A league source told ESPN NFL Insider Adam Schefter of Leinart's release earlier Monday, which the former Heisman Trophy winner confirmed on Twitter.
"I appreciate and thank (Texans owner) Mr (Bob) McNair and the Texans organization for giving me the opportunity to play. I will miss the Texans fans and most Importantly my teammates. I have no time to get down, focus is on getting healthy and being ready to go again! #believe," Leinart wrote.
The left-handed Leinart finally got the chance to start for Houston after Matt Schaub broke a bone in his right foot on Nov. 13, but Leinart fractured his left collarbone in the second quarter of his first start since 2009.
Rookie T.J. Yates, a fifth-round draft pick out of North Carolina, took over after Leinart's injury and led the Texans to the franchise's first AFC South title and first playoff victory.
Winston, a former third-round pick by Houston, also tweeted his release.
"Unfortunately I have bad news. The Texans have decided to release me today. Although it is a surprise, I have nothing but positive memories," Winston wrote Monday, "And great relationships that I have built over the years. While my future seems uncertain, I am confident I will land on my feet."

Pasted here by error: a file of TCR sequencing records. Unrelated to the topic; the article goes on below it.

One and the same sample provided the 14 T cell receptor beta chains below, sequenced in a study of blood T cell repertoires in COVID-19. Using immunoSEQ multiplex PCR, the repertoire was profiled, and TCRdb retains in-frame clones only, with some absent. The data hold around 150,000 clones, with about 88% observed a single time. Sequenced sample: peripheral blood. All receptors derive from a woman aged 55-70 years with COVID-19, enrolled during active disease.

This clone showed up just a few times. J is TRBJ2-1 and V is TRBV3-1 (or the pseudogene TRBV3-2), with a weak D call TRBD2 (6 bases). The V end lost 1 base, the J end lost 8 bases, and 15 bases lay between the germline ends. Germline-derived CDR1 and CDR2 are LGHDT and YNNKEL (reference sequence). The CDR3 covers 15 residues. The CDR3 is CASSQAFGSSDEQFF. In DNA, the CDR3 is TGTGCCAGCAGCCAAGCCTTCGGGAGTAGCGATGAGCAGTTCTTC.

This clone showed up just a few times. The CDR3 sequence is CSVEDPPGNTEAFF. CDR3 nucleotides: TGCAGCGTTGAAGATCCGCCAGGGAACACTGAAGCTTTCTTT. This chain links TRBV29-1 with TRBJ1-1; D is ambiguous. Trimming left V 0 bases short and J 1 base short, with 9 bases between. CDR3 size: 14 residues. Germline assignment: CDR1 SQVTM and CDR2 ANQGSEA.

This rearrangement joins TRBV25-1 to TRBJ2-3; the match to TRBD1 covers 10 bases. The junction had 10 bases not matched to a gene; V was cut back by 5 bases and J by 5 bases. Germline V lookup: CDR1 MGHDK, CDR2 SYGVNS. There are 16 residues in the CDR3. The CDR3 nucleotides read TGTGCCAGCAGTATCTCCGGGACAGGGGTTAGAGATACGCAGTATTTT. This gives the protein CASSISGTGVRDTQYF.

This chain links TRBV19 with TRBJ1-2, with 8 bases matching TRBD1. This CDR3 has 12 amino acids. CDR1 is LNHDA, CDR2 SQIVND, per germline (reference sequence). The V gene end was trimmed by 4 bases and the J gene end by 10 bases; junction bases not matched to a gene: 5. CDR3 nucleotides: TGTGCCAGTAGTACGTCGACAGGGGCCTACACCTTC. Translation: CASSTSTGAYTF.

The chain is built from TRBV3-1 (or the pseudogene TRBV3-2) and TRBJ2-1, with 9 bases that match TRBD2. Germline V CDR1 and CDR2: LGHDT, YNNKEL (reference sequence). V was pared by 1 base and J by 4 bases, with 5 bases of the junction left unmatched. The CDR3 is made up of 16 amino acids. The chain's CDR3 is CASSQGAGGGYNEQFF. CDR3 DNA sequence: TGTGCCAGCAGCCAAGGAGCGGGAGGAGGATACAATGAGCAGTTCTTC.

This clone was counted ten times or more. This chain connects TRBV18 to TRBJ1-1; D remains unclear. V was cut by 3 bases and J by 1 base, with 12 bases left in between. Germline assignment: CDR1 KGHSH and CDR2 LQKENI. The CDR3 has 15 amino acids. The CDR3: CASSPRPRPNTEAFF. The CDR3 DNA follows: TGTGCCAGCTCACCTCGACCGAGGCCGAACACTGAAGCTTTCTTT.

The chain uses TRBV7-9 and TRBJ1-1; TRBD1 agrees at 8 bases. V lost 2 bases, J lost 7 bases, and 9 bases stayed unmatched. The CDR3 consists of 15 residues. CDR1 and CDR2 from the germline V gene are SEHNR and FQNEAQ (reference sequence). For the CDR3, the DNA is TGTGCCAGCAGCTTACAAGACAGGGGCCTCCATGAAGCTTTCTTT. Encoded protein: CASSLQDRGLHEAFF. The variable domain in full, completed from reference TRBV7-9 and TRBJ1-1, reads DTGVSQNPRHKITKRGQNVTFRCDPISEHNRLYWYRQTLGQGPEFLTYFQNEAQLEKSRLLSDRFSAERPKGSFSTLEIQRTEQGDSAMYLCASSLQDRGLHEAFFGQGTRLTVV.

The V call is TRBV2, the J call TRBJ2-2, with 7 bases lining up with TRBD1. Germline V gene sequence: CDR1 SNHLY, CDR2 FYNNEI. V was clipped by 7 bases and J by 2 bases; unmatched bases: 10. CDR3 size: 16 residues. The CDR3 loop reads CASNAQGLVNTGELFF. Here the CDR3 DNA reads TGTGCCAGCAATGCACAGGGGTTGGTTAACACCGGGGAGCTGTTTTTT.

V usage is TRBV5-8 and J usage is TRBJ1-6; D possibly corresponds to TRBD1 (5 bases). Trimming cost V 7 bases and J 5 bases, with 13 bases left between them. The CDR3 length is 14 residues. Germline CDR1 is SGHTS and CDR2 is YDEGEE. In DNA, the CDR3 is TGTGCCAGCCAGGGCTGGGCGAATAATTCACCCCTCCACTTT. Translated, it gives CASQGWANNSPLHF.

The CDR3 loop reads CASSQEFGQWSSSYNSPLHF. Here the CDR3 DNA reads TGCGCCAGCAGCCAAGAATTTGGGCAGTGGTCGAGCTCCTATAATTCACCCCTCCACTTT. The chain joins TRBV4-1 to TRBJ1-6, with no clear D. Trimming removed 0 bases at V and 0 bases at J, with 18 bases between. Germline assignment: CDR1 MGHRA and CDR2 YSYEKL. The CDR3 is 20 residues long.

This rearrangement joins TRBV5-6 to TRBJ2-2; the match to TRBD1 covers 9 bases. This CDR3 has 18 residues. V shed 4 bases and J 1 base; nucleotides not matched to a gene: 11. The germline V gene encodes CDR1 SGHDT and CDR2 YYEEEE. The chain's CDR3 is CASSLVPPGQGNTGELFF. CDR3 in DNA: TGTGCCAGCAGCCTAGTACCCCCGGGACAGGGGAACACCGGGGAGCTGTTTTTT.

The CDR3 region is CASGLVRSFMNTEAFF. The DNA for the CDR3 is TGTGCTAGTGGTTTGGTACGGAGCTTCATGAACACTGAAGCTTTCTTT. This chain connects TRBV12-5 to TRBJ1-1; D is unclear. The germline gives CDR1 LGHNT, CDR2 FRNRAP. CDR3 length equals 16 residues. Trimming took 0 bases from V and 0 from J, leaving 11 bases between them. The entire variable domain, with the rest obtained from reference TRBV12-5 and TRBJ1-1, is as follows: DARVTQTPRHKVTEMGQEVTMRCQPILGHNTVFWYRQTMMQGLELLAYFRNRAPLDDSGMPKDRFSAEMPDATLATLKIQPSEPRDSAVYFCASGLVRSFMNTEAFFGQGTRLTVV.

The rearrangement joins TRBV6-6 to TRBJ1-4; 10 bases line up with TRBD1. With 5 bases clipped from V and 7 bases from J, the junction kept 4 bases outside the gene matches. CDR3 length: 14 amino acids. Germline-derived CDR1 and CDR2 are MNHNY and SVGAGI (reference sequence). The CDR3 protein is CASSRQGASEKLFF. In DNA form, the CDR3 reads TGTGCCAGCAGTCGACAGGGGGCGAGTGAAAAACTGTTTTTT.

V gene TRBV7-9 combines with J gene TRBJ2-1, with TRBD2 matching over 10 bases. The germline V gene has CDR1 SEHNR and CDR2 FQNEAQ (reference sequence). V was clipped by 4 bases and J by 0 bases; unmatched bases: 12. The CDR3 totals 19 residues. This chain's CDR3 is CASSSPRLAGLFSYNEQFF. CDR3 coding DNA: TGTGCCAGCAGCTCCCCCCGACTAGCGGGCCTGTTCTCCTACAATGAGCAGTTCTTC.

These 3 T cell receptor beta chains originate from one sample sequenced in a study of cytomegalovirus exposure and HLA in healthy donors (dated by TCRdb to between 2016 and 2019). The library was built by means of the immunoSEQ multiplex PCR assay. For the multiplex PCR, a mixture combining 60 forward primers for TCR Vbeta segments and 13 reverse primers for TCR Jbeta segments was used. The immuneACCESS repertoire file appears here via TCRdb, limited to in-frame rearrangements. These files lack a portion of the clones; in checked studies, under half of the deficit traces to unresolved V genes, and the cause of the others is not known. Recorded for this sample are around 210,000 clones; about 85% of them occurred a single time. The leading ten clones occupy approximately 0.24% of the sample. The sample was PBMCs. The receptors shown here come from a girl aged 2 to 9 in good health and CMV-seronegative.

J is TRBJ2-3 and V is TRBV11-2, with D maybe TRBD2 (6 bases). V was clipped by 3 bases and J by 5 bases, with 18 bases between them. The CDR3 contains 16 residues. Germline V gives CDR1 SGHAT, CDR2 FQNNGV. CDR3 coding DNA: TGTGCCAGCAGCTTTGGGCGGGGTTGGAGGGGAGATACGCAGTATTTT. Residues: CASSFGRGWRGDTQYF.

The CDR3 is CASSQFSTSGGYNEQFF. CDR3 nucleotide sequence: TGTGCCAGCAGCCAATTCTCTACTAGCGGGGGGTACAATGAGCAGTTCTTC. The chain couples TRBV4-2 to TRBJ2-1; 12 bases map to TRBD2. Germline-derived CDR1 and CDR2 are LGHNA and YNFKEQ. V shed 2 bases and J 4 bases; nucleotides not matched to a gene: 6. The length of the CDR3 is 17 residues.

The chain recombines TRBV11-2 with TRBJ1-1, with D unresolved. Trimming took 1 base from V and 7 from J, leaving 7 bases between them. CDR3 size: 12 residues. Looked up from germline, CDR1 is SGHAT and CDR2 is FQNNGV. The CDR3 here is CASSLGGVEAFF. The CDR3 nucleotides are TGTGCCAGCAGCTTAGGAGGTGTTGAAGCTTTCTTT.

Winston thanked Houston's fans, the Texans organization and McNair in subsequent tweets. His release saved the Texans $4.5 million.
Winston has started 87 of 92 games for Houston since being the 66th overall pick out of the University of Miami in 2006.
Houston signed Leinart as a free agent just before the 2010 season, ending the former Southern Cal star's stormy tenure in Arizona. Leinart was drafted 10th overall by the Cardinals in 2006, and played in 12 games as a rookie under coach Dennis Green.
When Leinart broke his collarbone in 2007, Kurt Warner took over and Leinart mostly watched from the sideline over the next 2½ seasons. Warner retired after the 2009 season, but Leinart clashed with Arizona coach Ken Whisenhunt and he was released in September 2010.
He didn't take a snap in 2010 but felt comfortable enough with Texans coach Gary Kubiak and the offense that he decided to rejoin to Houston as a backup instead of competing for a starting job elsewhere.
Information from ESPN.com senior NFL writer John Clayton contributed to this report.